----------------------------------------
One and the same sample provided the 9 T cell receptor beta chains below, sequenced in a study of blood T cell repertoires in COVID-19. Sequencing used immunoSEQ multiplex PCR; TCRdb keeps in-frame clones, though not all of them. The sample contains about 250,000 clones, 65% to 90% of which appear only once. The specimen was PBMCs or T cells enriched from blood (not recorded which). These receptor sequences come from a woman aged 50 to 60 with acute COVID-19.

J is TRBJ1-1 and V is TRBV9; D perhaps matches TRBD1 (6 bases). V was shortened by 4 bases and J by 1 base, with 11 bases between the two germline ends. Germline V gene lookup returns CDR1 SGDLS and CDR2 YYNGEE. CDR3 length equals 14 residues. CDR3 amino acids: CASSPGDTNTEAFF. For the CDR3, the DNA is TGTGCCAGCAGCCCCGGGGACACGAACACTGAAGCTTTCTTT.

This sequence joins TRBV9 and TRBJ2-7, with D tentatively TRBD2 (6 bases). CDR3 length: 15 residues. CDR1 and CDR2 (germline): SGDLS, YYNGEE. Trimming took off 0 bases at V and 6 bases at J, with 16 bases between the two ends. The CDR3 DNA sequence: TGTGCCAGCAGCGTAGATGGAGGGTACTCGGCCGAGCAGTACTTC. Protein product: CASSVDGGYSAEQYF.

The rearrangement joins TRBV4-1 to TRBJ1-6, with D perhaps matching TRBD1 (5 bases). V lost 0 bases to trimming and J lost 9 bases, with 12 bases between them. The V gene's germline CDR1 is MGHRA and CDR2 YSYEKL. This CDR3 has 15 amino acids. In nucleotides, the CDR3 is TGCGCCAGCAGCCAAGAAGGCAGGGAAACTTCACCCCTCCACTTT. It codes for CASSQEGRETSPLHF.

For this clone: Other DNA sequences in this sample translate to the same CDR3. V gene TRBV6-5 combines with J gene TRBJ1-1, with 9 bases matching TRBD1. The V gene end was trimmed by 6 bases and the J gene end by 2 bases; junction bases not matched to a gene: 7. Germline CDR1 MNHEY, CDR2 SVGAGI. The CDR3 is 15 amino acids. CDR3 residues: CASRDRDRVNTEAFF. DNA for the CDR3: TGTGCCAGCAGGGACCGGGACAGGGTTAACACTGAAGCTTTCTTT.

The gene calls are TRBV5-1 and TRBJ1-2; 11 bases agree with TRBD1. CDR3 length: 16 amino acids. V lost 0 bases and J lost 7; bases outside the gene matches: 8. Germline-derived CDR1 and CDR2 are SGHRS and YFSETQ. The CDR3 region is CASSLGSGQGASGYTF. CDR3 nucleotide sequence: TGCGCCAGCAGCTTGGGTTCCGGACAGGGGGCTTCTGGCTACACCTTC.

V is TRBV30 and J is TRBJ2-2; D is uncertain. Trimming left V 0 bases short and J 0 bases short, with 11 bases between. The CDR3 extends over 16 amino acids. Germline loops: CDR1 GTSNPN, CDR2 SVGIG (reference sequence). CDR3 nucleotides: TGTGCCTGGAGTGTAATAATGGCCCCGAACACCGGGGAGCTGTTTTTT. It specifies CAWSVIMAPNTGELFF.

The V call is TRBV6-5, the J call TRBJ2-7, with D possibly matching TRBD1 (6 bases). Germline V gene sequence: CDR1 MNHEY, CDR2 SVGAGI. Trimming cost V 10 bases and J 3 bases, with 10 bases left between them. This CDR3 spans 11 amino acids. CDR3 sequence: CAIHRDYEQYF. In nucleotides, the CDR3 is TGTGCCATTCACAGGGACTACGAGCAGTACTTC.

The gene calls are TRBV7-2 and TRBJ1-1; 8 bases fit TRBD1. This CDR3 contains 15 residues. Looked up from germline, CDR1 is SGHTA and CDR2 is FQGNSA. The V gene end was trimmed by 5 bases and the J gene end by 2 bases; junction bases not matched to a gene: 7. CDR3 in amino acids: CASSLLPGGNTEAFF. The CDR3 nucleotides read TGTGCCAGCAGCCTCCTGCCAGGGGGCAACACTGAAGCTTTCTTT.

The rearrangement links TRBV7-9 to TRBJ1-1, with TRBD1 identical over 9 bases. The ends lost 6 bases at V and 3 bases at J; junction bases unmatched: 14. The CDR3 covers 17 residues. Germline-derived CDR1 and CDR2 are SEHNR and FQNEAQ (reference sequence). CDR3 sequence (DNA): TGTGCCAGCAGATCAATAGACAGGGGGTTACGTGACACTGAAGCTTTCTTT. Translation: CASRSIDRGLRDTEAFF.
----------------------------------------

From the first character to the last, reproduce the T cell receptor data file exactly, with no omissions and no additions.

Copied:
One and the same sample provided the 9 T cell receptor beta chains below, sequenced in a study of blood T cell repertoires in COVID-19. Sequencing used immunoSEQ multiplex PCR; TCRdb keeps in-frame clones, though not all of them. The sample contains about 250,000 clones, 65% to 90% of which appear only once. The specimen was PBMCs or T cells enriched from blood (not recorded which). These receptor sequences come from a woman aged 50 to 60 with acute COVID-19.

J is TRBJ1-1 and V is TRBV9; D perhaps matches TRBD1 (6 bases). V was shortened by 4 bases and J by 1 base, with 11 bases between the two germline ends. Germline V gene lookup returns CDR1 SGDLS and CDR2 YYNGEE. CDR3 length equals 14 residues. CDR3 amino acids: CASSPGDTNTEAFF. For the CDR3, the DNA is TGTGCCAGCAGCCCCGGGGACACGAACACTGAAGCTTTCTTT.

This sequence joins TRBV9 and TRBJ2-7, with D tentatively TRBD2 (6 bases). CDR3 length: 15 residues. CDR1 and CDR2 (germline): SGDLS, YYNGEE. Trimming took off 0 bases at V and 6 bases at J, with 16 bases between the two ends. The CDR3 DNA sequence: TGTGCCAGCAGCGTAGATGGAGGGTACTCGGCCGAGCAGTACTTC. Protein product: CASSVDGGYSAEQYF.

The rearrangement joins TRBV4-1 to TRBJ1-6, with D perhaps matching TRBD1 (5 bases). V lost 0 bases to trimming and J lost 9 bases, with 12 bases between them. The V gene's germline CDR1 is MGHRA and CDR2 YSYEKL. This CDR3 has 15 amino acids. In nucleotides, the CDR3 is TGCGCCAGCAGCCAAGAAGGCAGGGAAACTTCACCCCTCCACTTT. It codes for CASSQEGRETSPLHF.

For this clone: Other DNA sequences in this sample translate to the same CDR3. V gene TRBV6-5 combines with J gene TRBJ1-1, with 9 bases matching TRBD1. The V gene end was trimmed by 6 bases and the J gene end by 2 bases; junction bases not matched to a gene: 7. Germline CDR1 MNHEY, CDR2 SVGAGI. The CDR3 is 15 amino acids. CDR3 residues: CASRDRDRVNTEAFF. DNA for the CDR3: TGTGCCAGCAGGGACCGGGACAGGGTTAACACTGAAGCTTTCTTT.

The gene calls are TRBV5-1 and TRBJ1-2; 11 bases agree with TRBD1. CDR3 length: 16 amino acids. V lost 0 bases and J lost 7; bases outside the gene matches: 8. Germline-derived CDR1 and CDR2 are SGHRS and YFSETQ. The CDR3 region is CASSLGSGQGASGYTF. CDR3 nucleotide sequence: TGCGCCAGCAGCTTGGGTTCCGGACAGGGGGCTTCTGGCTACACCTTC.

V is TRBV30 and J is TRBJ2-2; D is uncertain. Trimming left V 0 bases short and J 0 bases short, with 11 bases between. The CDR3 extends over 16 amino acids. Germline loops: CDR1 GTSNPN, CDR2 SVGIG (reference sequence). CDR3 nucleotides: TGTGCCTGGAGTGTAATAATGGCCCCGAACACCGGGGAGCTGTTTTTT. It specifies CAWSVIMAPNTGELFF.

The V call is TRBV6-5, the J call TRBJ2-7, with D possibly matching TRBD1 (6 bases). Germline V gene sequence: CDR1 MNHEY, CDR2 SVGAGI. Trimming cost V 10 bases and J 3 bases, with 10 bases left between them. This CDR3 spans 11 amino acids. CDR3 sequence: CAIHRDYEQYF. In nucleotides, the CDR3 is TGTGCCATTCACAGGGACTACGAGCAGTACTTC.

The gene calls are TRBV7-2 and TRBJ1-1; 8 bases fit TRBD1. This CDR3 contains 15 residues. Looked up from germline, CDR1 is SGHTA and CDR2 is FQGNSA. The V gene end was trimmed by 5 bases and the J gene end by 2 bases; junction bases not matched to a gene: 7. CDR3 in amino acids: CASSLLPGGNTEAFF. The CDR3 nucleotides read TGTGCCAGCAGCCTCCTGCCAGGGGGCAACACTGAAGCTTTCTTT.

The rearrangement links TRBV7-9 to TRBJ1-1, with TRBD1 identical over 9 bases. The ends lost 6 bases at V and 3 bases at J; junction bases unmatched: 14. The CDR3 covers 17 residues. Germline-derived CDR1 and CDR2 are SEHNR and FQNEAQ (reference sequence). CDR3 sequence (DNA): TGTGCCAGCAGATCAATAGACAGGGGGTTACGTGACACTGAAGCTTTCTTT. Translation: CASRSIDRGLRDTEAFF.